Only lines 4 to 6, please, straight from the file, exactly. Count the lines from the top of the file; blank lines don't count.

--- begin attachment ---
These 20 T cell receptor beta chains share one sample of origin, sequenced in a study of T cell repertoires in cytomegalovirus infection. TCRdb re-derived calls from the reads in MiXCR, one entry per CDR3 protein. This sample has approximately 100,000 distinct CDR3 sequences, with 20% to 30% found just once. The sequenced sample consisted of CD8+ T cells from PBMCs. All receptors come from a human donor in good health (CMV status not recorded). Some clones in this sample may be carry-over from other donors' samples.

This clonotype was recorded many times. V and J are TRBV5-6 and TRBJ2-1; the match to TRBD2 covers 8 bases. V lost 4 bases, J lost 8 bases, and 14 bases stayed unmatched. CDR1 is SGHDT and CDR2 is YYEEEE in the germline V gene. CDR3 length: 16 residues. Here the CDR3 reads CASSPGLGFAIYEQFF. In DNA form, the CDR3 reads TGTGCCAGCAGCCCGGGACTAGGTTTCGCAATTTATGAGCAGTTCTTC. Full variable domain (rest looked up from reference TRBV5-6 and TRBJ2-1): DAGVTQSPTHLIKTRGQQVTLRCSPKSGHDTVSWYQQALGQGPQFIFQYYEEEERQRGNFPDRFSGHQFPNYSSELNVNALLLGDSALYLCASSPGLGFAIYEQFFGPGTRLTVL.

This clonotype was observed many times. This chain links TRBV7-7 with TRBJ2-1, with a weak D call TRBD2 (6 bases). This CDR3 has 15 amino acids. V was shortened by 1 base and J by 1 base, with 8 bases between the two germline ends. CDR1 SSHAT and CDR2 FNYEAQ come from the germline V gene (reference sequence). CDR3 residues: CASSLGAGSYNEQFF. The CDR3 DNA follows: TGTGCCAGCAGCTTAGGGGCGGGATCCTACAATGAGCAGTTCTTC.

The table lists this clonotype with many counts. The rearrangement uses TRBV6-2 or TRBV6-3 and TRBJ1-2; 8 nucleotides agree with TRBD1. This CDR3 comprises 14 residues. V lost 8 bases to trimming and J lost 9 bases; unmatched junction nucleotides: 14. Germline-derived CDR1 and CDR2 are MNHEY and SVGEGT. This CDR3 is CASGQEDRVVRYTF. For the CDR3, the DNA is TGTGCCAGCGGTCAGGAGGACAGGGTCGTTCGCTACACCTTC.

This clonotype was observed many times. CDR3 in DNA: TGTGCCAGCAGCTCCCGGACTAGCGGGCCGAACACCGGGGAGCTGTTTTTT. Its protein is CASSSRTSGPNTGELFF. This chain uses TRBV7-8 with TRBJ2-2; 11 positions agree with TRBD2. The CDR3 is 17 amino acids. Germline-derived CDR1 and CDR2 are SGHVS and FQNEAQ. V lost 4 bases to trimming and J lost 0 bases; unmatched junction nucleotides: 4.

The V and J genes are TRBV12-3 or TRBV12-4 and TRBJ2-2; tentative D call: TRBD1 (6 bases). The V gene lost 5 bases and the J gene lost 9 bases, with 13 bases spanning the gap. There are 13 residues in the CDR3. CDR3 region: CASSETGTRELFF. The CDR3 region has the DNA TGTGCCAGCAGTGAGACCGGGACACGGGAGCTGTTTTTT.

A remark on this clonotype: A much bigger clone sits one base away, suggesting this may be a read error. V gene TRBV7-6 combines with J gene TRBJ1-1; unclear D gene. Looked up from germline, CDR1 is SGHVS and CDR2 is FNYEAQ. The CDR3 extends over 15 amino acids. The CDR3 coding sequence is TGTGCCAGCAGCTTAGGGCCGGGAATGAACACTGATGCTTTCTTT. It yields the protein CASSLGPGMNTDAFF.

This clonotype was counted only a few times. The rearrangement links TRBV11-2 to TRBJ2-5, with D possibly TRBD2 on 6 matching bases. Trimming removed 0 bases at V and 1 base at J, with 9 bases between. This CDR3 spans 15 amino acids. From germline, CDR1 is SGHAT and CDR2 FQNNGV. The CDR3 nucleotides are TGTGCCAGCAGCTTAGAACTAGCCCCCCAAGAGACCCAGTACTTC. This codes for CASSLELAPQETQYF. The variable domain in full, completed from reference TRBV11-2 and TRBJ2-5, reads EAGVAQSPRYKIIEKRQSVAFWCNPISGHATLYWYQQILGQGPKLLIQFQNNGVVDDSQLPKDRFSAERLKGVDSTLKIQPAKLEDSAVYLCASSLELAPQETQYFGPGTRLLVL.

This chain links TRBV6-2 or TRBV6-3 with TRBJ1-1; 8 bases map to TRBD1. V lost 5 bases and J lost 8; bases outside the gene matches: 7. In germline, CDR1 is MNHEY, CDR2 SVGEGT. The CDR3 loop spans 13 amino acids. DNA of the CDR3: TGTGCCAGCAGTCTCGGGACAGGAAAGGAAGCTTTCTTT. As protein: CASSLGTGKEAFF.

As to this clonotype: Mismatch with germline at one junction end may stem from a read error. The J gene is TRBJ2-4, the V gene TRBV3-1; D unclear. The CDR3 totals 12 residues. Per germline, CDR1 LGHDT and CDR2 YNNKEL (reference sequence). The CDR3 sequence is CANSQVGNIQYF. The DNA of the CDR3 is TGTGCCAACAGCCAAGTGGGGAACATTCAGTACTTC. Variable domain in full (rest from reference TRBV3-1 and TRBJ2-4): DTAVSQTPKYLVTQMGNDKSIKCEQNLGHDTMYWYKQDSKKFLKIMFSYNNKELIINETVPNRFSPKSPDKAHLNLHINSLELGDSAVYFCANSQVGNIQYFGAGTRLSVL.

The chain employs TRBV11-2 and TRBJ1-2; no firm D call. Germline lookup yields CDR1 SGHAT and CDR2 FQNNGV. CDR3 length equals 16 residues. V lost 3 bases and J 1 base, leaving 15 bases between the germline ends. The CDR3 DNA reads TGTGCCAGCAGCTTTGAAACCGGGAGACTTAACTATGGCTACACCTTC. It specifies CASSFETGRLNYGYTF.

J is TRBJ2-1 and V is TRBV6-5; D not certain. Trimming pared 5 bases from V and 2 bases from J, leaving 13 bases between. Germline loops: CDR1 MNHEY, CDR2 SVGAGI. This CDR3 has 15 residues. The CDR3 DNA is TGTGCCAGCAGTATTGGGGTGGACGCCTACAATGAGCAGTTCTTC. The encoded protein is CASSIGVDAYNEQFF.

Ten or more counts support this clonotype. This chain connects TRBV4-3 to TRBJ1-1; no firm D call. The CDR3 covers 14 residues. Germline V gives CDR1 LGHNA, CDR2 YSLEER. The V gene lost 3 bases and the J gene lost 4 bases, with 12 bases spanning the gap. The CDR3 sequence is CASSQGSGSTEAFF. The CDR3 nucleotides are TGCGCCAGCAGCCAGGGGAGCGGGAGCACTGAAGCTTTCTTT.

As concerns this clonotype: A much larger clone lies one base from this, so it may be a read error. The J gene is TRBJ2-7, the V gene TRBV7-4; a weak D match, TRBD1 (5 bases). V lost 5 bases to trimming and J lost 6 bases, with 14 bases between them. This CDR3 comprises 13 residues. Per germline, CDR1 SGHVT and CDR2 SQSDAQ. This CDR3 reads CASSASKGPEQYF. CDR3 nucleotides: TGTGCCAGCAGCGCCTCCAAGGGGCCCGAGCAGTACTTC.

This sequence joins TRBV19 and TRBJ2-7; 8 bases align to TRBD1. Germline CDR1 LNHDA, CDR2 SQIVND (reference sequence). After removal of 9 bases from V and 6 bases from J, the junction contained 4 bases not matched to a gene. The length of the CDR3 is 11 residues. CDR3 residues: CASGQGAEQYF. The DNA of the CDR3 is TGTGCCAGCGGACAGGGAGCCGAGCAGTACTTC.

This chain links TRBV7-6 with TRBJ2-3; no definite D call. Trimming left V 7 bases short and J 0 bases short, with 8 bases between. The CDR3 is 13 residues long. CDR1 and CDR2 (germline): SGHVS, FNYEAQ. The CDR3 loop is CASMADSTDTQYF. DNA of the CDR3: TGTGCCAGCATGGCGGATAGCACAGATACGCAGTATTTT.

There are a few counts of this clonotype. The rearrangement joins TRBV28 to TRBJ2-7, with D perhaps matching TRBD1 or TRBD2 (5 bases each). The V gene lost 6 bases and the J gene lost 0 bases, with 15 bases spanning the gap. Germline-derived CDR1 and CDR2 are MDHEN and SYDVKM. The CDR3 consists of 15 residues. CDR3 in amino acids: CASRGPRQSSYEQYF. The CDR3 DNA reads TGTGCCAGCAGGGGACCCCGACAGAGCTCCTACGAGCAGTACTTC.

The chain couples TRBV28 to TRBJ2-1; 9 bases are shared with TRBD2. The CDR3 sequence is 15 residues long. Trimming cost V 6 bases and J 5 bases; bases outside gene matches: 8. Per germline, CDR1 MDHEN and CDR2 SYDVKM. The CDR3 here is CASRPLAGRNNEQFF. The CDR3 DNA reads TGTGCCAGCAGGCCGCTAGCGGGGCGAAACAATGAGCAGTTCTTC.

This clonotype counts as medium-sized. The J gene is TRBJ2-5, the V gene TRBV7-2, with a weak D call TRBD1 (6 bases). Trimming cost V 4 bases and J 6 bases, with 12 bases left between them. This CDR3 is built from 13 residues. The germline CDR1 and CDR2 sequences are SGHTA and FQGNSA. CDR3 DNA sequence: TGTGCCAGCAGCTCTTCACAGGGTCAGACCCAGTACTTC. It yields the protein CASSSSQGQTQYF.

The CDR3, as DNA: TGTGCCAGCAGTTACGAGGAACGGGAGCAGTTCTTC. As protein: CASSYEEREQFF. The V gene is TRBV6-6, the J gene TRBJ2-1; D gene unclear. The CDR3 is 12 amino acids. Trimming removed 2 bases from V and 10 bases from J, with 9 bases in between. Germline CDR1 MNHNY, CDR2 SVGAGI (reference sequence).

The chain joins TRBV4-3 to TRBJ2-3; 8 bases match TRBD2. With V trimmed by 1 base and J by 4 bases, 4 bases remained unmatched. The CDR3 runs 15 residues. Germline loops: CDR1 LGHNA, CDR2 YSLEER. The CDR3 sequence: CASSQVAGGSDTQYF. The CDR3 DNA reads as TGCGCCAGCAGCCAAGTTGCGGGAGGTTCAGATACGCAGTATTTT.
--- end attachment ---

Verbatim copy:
The table lists this clonotype with many counts. The rearrangement uses TRBV6-2 or TRBV6-3 and TRBJ1-2; 8 nucleotides agree with TRBD1. This CDR3 comprises 14 residues. V lost 8 bases to trimming and J lost 9 bases; unmatched junction nucleotides: 14. Germline-derived CDR1 and CDR2 are MNHEY and SVGEGT. This CDR3 is CASGQEDRVVRYTF. For the CDR3, the DNA is TGTGCCAGCGGTCAGGAGGACAGGGTCGTTCGCTACACCTTC.

This clonotype was observed many times. CDR3 in DNA: TGTGCCAGCAGCTCCCGGACTAGCGGGCCGAACACCGGGGAGCTGTTTTTT. Its protein is CASSSRTSGPNTGELFF. This chain uses TRBV7-8 with TRBJ2-2; 11 positions agree with TRBD2. The CDR3 is 17 amino acids. Germline-derived CDR1 and CDR2 are SGHVS and FQNEAQ. V lost 4 bases to trimming and J lost 0 bases; unmatched junction nucleotides: 4.

The V and J genes are TRBV12-3 or TRBV12-4 and TRBJ2-2; tentative D call: TRBD1 (6 bases). The V gene lost 5 bases and the J gene lost 9 bases, with 13 bases spanning the gap. There are 13 residues in the CDR3. CDR3 region: CASSETGTRELFF. The CDR3 region has the DNA TGTGCCAGCAGTGAGACCGGGACACGGGAGCTGTTTTTT.